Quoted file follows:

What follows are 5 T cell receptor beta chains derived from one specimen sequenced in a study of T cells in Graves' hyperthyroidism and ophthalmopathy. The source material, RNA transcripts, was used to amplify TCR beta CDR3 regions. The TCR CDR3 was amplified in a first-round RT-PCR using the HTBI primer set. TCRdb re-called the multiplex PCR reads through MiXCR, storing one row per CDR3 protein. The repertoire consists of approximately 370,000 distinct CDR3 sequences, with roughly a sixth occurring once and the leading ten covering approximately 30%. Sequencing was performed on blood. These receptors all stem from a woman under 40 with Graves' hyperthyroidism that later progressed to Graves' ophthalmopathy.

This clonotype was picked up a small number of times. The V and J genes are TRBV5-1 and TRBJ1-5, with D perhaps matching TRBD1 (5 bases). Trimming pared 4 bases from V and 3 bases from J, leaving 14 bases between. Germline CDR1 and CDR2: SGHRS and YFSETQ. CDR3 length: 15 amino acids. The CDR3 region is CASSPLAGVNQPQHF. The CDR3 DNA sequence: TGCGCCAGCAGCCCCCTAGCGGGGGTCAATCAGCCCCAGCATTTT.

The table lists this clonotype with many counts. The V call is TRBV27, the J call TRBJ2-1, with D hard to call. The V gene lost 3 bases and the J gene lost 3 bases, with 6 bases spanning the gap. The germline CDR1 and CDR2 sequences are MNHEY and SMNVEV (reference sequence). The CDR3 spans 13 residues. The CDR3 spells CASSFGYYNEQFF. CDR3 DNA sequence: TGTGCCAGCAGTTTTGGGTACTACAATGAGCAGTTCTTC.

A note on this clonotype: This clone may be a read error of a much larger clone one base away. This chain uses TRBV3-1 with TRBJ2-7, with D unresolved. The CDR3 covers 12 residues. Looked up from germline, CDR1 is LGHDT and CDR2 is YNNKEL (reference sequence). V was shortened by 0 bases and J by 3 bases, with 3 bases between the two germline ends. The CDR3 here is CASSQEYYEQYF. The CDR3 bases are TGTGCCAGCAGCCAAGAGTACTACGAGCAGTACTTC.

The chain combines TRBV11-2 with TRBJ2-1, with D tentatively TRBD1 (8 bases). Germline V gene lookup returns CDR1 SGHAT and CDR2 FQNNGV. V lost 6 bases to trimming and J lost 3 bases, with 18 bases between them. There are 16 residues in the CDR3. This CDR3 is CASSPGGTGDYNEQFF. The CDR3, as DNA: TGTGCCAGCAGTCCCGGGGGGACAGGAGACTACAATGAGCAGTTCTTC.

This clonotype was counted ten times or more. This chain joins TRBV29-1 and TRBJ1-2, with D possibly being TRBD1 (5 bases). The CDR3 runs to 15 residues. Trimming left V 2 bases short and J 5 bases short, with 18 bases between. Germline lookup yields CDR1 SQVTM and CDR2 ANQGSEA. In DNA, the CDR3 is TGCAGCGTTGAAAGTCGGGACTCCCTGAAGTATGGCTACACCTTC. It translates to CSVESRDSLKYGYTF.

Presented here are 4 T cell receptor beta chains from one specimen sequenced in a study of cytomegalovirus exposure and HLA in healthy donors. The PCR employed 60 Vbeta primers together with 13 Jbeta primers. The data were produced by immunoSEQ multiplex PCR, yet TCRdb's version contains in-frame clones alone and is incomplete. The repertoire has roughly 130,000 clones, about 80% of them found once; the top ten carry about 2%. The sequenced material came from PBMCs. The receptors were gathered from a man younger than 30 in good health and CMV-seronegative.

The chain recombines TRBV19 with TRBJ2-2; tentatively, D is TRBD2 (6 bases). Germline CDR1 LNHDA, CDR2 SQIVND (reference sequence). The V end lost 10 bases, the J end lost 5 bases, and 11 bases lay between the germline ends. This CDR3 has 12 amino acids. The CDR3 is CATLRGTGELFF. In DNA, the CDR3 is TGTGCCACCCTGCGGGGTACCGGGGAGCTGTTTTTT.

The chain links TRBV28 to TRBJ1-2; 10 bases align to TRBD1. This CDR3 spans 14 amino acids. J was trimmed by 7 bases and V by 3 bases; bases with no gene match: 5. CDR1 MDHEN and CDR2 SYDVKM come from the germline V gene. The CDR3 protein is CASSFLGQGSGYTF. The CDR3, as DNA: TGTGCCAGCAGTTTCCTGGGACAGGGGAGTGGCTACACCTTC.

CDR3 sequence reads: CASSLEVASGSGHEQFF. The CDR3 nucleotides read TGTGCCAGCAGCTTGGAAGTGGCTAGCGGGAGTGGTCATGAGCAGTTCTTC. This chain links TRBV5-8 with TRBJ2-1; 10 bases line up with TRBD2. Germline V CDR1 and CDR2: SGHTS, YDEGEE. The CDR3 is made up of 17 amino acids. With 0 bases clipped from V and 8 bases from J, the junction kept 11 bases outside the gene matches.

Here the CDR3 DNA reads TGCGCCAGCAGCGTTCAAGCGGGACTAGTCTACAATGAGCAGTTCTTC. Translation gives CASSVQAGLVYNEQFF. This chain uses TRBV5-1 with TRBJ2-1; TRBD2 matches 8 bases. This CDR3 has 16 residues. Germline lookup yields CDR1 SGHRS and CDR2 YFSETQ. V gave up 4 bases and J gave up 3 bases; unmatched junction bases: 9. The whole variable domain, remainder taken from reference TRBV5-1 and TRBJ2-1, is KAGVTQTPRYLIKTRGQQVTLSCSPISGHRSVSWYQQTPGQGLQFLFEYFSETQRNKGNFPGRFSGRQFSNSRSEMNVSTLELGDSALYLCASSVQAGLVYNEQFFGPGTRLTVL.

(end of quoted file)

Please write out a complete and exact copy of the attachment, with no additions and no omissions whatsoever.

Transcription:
What follows are 5 T cell receptor beta chains derived from one specimen sequenced in a study of T cells in Graves' hyperthyroidism and ophthalmopathy. The source material, RNA transcripts, was used to amplify TCR beta CDR3 regions. The TCR CDR3 was amplified in a first-round RT-PCR using the HTBI primer set. TCRdb re-called the multiplex PCR reads through MiXCR, storing one row per CDR3 protein. The repertoire consists of approximately 370,000 distinct CDR3 sequences, with roughly a sixth occurring once and the leading ten covering approximately 30%. Sequencing was performed on blood. These receptors all stem from a woman under 40 with Graves' hyperthyroidism that later progressed to Graves' ophthalmopathy.

This clonotype was picked up a small number of times. The V and J genes are TRBV5-1 and TRBJ1-5, with D perhaps matching TRBD1 (5 bases). Trimming pared 4 bases from V and 3 bases from J, leaving 14 bases between. Germline CDR1 and CDR2: SGHRS and YFSETQ. CDR3 length: 15 amino acids. The CDR3 region is CASSPLAGVNQPQHF. The CDR3 DNA sequence: TGCGCCAGCAGCCCCCTAGCGGGGGTCAATCAGCCCCAGCATTTT.

The table lists this clonotype with many counts. The V call is TRBV27, the J call TRBJ2-1, with D hard to call. The V gene lost 3 bases and the J gene lost 3 bases, with 6 bases spanning the gap. The germline CDR1 and CDR2 sequences are MNHEY and SMNVEV (reference sequence). The CDR3 spans 13 residues. The CDR3 spells CASSFGYYNEQFF. CDR3 DNA sequence: TGTGCCAGCAGTTTTGGGTACTACAATGAGCAGTTCTTC.

A note on this clonotype: This clone may be a read error of a much larger clone one base away. This chain uses TRBV3-1 with TRBJ2-7, with D unresolved. The CDR3 covers 12 residues. Looked up from germline, CDR1 is LGHDT and CDR2 is YNNKEL (reference sequence). V was shortened by 0 bases and J by 3 bases, with 3 bases between the two germline ends. The CDR3 here is CASSQEYYEQYF. The CDR3 bases are TGTGCCAGCAGCCAAGAGTACTACGAGCAGTACTTC.

The chain combines TRBV11-2 with TRBJ2-1, with D tentatively TRBD1 (8 bases). Germline V gene lookup returns CDR1 SGHAT and CDR2 FQNNGV. V lost 6 bases to trimming and J lost 3 bases, with 18 bases between them. There are 16 residues in the CDR3. This CDR3 is CASSPGGTGDYNEQFF. The CDR3, as DNA: TGTGCCAGCAGTCCCGGGGGGACAGGAGACTACAATGAGCAGTTCTTC.

This clonotype was counted ten times or more. This chain joins TRBV29-1 and TRBJ1-2, with D possibly being TRBD1 (5 bases). The CDR3 runs to 15 residues. Trimming left V 2 bases short and J 5 bases short, with 18 bases between. Germline lookup yields CDR1 SQVTM and CDR2 ANQGSEA. In DNA, the CDR3 is TGCAGCGTTGAAAGTCGGGACTCCCTGAAGTATGGCTACACCTTC. It translates to CSVESRDSLKYGYTF.

Presented here are 4 T cell receptor beta chains from one specimen sequenced in a study of cytomegalovirus exposure and HLA in healthy donors. The PCR employed 60 Vbeta primers together with 13 Jbeta primers. The data were produced by immunoSEQ multiplex PCR, yet TCRdb's version contains in-frame clones alone and is incomplete. The repertoire has roughly 130,000 clones, about 80% of them found once; the top ten carry about 2%. The sequenced material came from PBMCs. The receptors were gathered from a man younger than 30 in good health and CMV-seronegative.

The chain recombines TRBV19 with TRBJ2-2; tentatively, D is TRBD2 (6 bases). Germline CDR1 LNHDA, CDR2 SQIVND (reference sequence). The V end lost 10 bases, the J end lost 5 bases, and 11 bases lay between the germline ends. This CDR3 has 12 amino acids. The CDR3 is CATLRGTGELFF. In DNA, the CDR3 is TGTGCCACCCTGCGGGGTACCGGGGAGCTGTTTTTT.

The chain links TRBV28 to TRBJ1-2; 10 bases align to TRBD1. This CDR3 spans 14 amino acids. J was trimmed by 7 bases and V by 3 bases; bases with no gene match: 5. CDR1 MDHEN and CDR2 SYDVKM come from the germline V gene. The CDR3 protein is CASSFLGQGSGYTF. The CDR3, as DNA: TGTGCCAGCAGTTTCCTGGGACAGGGGAGTGGCTACACCTTC.

CDR3 sequence reads: CASSLEVASGSGHEQFF. The CDR3 nucleotides read TGTGCCAGCAGCTTGGAAGTGGCTAGCGGGAGTGGTCATGAGCAGTTCTTC. This chain links TRBV5-8 with TRBJ2-1; 10 bases line up with TRBD2. Germline V CDR1 and CDR2: SGHTS, YDEGEE. The CDR3 is made up of 17 amino acids. With 0 bases clipped from V and 8 bases from J, the junction kept 11 bases outside the gene matches.

Here the CDR3 DNA reads TGCGCCAGCAGCGTTCAAGCGGGACTAGTCTACAATGAGCAGTTCTTC. Translation gives CASSVQAGLVYNEQFF. This chain uses TRBV5-1 with TRBJ2-1; TRBD2 matches 8 bases. This CDR3 has 16 residues. Germline lookup yields CDR1 SGHRS and CDR2 YFSETQ. V gave up 4 bases and J gave up 3 bases; unmatched junction bases: 9. The whole variable domain, remainder taken from reference TRBV5-1 and TRBJ2-1, is KAGVTQTPRYLIKTRGQQVTLSCSPISGHRSVSWYQQTPGQGLQFLFEYFSETQRNKGNFPGRFSGRQFSNSRSEMNVSTLELGDSALYLCASSVQAGLVYNEQFFGPGTRLTVL.